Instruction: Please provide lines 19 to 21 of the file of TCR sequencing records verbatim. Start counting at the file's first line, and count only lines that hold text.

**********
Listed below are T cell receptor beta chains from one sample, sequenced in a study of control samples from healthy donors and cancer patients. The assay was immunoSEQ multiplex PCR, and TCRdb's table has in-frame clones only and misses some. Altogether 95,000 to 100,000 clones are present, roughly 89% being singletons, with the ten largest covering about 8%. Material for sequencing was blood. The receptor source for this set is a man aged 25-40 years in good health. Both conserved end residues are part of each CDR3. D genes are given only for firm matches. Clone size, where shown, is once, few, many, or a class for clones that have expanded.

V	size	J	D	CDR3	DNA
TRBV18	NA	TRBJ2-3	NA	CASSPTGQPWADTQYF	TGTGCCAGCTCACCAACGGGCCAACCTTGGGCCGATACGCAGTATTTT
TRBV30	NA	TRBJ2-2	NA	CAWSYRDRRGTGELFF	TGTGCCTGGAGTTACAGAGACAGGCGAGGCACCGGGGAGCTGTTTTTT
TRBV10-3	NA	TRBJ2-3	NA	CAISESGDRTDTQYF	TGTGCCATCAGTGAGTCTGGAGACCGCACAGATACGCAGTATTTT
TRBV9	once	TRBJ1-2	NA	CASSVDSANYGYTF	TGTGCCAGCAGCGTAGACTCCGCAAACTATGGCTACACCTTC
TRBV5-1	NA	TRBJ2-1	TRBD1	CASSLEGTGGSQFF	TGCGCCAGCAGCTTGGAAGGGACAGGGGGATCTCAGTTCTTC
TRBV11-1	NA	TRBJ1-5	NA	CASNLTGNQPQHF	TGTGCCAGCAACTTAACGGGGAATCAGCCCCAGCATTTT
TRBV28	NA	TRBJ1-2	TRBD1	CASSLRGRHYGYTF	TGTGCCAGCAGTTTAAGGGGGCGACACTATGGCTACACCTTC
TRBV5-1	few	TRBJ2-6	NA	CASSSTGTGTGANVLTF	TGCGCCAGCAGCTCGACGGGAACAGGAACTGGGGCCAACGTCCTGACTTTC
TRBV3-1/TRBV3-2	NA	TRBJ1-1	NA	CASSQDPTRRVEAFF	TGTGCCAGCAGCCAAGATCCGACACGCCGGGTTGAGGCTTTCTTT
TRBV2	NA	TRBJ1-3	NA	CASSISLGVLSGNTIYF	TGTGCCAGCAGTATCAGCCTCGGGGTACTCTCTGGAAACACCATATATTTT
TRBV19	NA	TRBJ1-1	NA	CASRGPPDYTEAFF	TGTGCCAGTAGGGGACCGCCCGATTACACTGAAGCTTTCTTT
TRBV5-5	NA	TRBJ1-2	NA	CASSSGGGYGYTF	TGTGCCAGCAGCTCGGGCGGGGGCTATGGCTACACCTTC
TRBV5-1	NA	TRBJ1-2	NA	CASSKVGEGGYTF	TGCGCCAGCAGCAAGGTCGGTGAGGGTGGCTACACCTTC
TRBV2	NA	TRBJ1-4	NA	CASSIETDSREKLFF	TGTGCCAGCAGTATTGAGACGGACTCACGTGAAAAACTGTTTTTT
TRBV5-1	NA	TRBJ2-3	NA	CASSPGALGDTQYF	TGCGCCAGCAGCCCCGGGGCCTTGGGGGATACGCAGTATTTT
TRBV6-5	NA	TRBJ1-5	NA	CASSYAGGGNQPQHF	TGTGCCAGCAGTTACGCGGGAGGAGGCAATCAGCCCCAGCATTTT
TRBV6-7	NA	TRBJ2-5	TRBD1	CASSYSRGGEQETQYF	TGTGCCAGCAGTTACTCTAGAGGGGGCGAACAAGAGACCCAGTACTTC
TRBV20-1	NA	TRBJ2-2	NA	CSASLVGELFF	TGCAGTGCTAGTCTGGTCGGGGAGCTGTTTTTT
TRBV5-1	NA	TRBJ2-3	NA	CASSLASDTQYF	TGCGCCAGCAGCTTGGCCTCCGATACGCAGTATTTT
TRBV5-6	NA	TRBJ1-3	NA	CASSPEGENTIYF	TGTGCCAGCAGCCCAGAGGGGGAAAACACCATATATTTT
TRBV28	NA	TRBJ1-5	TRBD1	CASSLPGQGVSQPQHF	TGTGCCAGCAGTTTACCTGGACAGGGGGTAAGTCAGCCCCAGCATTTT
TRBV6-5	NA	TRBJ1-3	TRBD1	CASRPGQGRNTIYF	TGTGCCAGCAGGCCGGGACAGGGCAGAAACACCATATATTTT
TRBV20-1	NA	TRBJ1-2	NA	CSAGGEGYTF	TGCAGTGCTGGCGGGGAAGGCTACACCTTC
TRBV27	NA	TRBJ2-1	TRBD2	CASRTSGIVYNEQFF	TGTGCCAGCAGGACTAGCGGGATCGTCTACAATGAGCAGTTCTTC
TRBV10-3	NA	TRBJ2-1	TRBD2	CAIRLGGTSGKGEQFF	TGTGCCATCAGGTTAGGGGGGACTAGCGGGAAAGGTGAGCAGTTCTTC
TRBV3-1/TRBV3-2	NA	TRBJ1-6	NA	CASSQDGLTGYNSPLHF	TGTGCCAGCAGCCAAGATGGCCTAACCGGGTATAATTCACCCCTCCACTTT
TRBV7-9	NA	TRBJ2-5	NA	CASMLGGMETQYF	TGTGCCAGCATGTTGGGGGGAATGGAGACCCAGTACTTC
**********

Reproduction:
TRBV6-7	NA	TRBJ2-5	TRBD1	CASSYSRGGEQETQYF	TGTGCCAGCAGTTACTCTAGAGGGGGCGAACAAGAGACCCAGTACTTC
TRBV20-1	NA	TRBJ2-2	NA	CSASLVGELFF	TGCAGTGCTAGTCTGGTCGGGGAGCTGTTTTTT
TRBV5-1	NA	TRBJ2-3	NA	CASSLASDTQYF	TGCGCCAGCAGCTTGGCCTCCGATACGCAGTATTTT